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Local rig counts down from last year

As spring brings warmer temperatures to Sublette County, the energy companies are gearing up for another busy season.
For some, the spring and summer seasons mean an increase in production efforts. For most, however, the economy is keeping those efforts at a steady level.
Last year, the state of Wyoming had 69 drill rigs operating throughout the state. As of April 17, there were 37, and Sublette County accounted for 24 of those.
When compared to last year, however, these numbers are a dramatic decrease, as companies have scaled back their operations in light of the economic downturn.
“We’re like most industries right now — banking, finance, auto industry, real estate,” said Randy Teeuwen, spokesman for EnCana. “All the economic sectors are experiencing some downturn, and are sort of at the mercy of the national economy and the local economy, in some respects.”
A number of factors have led to this local reduction, which has found most companies maintaining a holding pattern until things improve.
As the national economy took a nosedive in late fall, the price of natural gas followed close behind, despite record prices last summer. Coupled with that fact is the lack of pipeline infrastructure in Wyoming, which makes product transportation difficult and exacerbates the problem.
“The Rockies Express (Pipeline) is supposed to open up some more gas distribution some time later this year, which should help,” explained Teeuwen. “But in Wyoming, there’s a price differential than elsewhere in the country, and sometimes, it’s a substantial difference.”
The effect on local energy companies has been mixed. Some are holding tight until the situation improves, while others still plan to increase their drilling efforts.
“We have nine right now,” said Emily Kelley, communications specialist for Questar Market Resources. “And we don’t have any plans to change that.”
For Ultra Resources, new Patterson fit-for-purpose rigs should start arriving in early summer, which will increase the number of rigs the company has operating out in the Pinedale Anticline Project Area (PAPA).

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“We’re down to five until our new rigs start coming in,” said Belinda Salinas, Ultra’s manager of environmental, safety and regulatory affairs. “They’re going to start coming in every month or every other month starting in June.”
This time last year, however, Ultra had 12, “if not close to 15,” rigs operating in the PAPA, making this year’s projection a marked decrease overall.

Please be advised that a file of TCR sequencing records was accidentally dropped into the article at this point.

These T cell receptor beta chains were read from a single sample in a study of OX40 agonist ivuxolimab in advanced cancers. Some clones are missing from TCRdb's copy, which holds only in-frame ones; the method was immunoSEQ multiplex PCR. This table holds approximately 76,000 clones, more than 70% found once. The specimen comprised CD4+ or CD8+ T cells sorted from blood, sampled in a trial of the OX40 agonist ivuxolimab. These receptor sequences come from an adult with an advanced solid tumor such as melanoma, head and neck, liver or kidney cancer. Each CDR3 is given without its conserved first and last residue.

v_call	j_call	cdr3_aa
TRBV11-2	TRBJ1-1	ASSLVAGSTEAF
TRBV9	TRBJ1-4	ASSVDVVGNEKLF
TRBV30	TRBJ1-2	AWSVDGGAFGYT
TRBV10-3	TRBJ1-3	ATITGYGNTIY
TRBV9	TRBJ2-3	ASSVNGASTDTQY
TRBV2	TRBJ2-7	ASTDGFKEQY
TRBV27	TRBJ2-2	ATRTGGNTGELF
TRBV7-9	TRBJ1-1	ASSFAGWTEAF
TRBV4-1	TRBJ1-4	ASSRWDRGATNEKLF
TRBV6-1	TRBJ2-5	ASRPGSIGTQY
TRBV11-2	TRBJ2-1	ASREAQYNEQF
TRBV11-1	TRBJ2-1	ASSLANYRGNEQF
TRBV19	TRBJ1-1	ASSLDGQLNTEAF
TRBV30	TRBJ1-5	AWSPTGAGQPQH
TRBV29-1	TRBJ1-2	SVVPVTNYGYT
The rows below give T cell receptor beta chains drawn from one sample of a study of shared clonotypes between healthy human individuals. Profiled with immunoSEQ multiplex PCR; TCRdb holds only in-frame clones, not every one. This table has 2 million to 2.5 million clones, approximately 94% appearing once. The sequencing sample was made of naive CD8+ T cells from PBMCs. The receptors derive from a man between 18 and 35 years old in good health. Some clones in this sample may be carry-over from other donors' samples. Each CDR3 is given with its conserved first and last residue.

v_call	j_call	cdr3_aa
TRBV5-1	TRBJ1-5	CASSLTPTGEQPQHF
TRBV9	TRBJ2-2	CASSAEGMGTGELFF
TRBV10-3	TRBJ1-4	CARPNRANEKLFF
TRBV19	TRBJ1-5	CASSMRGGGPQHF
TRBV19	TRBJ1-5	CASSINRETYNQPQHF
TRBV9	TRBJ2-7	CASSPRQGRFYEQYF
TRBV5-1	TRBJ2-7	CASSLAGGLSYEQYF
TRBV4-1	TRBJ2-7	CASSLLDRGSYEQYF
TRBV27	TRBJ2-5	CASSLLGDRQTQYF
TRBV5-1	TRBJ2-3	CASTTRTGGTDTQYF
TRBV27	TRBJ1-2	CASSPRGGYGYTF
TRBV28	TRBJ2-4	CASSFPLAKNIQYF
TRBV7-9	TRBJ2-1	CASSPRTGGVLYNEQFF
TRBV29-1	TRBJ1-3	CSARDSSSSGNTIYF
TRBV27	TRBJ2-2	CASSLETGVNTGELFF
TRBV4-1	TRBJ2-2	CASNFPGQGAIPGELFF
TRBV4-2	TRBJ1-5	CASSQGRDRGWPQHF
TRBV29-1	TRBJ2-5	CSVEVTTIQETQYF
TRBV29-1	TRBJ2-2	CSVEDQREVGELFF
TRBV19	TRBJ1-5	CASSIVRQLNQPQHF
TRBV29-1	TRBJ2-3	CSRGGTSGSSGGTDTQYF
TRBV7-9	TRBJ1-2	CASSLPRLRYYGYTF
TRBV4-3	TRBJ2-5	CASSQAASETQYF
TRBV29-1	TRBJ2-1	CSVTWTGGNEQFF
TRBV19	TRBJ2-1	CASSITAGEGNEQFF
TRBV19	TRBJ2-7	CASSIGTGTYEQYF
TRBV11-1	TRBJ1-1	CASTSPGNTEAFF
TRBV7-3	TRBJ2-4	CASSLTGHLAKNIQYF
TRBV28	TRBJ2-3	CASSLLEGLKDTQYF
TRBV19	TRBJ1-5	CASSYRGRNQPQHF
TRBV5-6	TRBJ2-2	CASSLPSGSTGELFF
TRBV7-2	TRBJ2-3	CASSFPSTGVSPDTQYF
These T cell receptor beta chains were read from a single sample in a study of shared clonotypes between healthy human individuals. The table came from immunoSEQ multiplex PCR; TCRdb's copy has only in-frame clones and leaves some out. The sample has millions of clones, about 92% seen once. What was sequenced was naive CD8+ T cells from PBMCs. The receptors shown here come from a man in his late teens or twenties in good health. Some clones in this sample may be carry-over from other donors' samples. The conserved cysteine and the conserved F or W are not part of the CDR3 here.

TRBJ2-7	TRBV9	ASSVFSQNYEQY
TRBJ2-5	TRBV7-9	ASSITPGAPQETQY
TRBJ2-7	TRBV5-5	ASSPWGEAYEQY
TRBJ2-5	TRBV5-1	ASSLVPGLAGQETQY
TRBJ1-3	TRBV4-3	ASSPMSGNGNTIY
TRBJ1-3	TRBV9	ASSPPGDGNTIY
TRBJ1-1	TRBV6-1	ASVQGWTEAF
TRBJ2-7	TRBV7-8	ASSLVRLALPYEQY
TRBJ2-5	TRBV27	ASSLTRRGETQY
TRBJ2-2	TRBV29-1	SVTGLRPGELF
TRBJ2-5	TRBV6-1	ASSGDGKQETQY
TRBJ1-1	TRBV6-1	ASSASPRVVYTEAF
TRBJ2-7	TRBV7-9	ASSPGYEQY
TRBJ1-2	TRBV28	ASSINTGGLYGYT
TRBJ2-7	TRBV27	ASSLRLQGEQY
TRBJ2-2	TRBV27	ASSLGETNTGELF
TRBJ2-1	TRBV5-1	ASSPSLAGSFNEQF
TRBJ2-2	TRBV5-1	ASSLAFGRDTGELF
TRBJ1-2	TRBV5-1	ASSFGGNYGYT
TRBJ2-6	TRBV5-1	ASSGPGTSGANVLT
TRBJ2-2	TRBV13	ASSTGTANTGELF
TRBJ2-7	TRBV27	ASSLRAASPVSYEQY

Salinas anticipates “between five and nine” rigs by the end of the year.
Shell currently has four rigs operating in the PAPA, which is a dramatic decrease from a year ago, though Shell was unavailable for comment due to a company-wide hold on public commentary leading up to its April 29 annual report.
EnCana’s rig counts are also down from 11 rigs last year to seven rigs currently.
“We’re not going to add any in the foreseeable future at least,” said Teeuwen. “Like a lot of others, we’re planning our drilling based on the economy.
“But what we’re trying to achieve is some stability — as much stability in uncertain times as we can.”


The loss in rigs hasn’t affected the direct employees for the energy companies, but their contracted workforce, which mans the rigs, has dropped along with the rigs.
“We run pretty lean anyway,” said Salinas. “So who knows how long this will last, but we don’t expect any (layoffs).”
Ultra has also started construction on the new Liquid Gathering System (LGS), which is required by the Record of Decision issued last September. This will translate into an increased need for construction personnel associated with its construction.
For EnCana, which has lost four rigs in the past year, the contracted employees are still under EnCana’s workforce umbrella, making their departure difficult.
“Some of the people that are going with those rigs are people we’ve worked with for years,” said Teeuwen. “We think of them as part of our workforce, and they’re people we care about, so it’s difficult to lose some of those people.”
But these departures are simply a part of the business, which has always ridden the rollercoaster of the market, as well as that of the larger economy.
“The oil and gas business goes through up and down cycles and has for many years,” said Teeuwen. “So we’re in one of those cycles right now, where we’re not as busy.
“But we believe that energy in Wyoming has a bright future. We know that the resource is there, and it’ll be produced for many years.”


 
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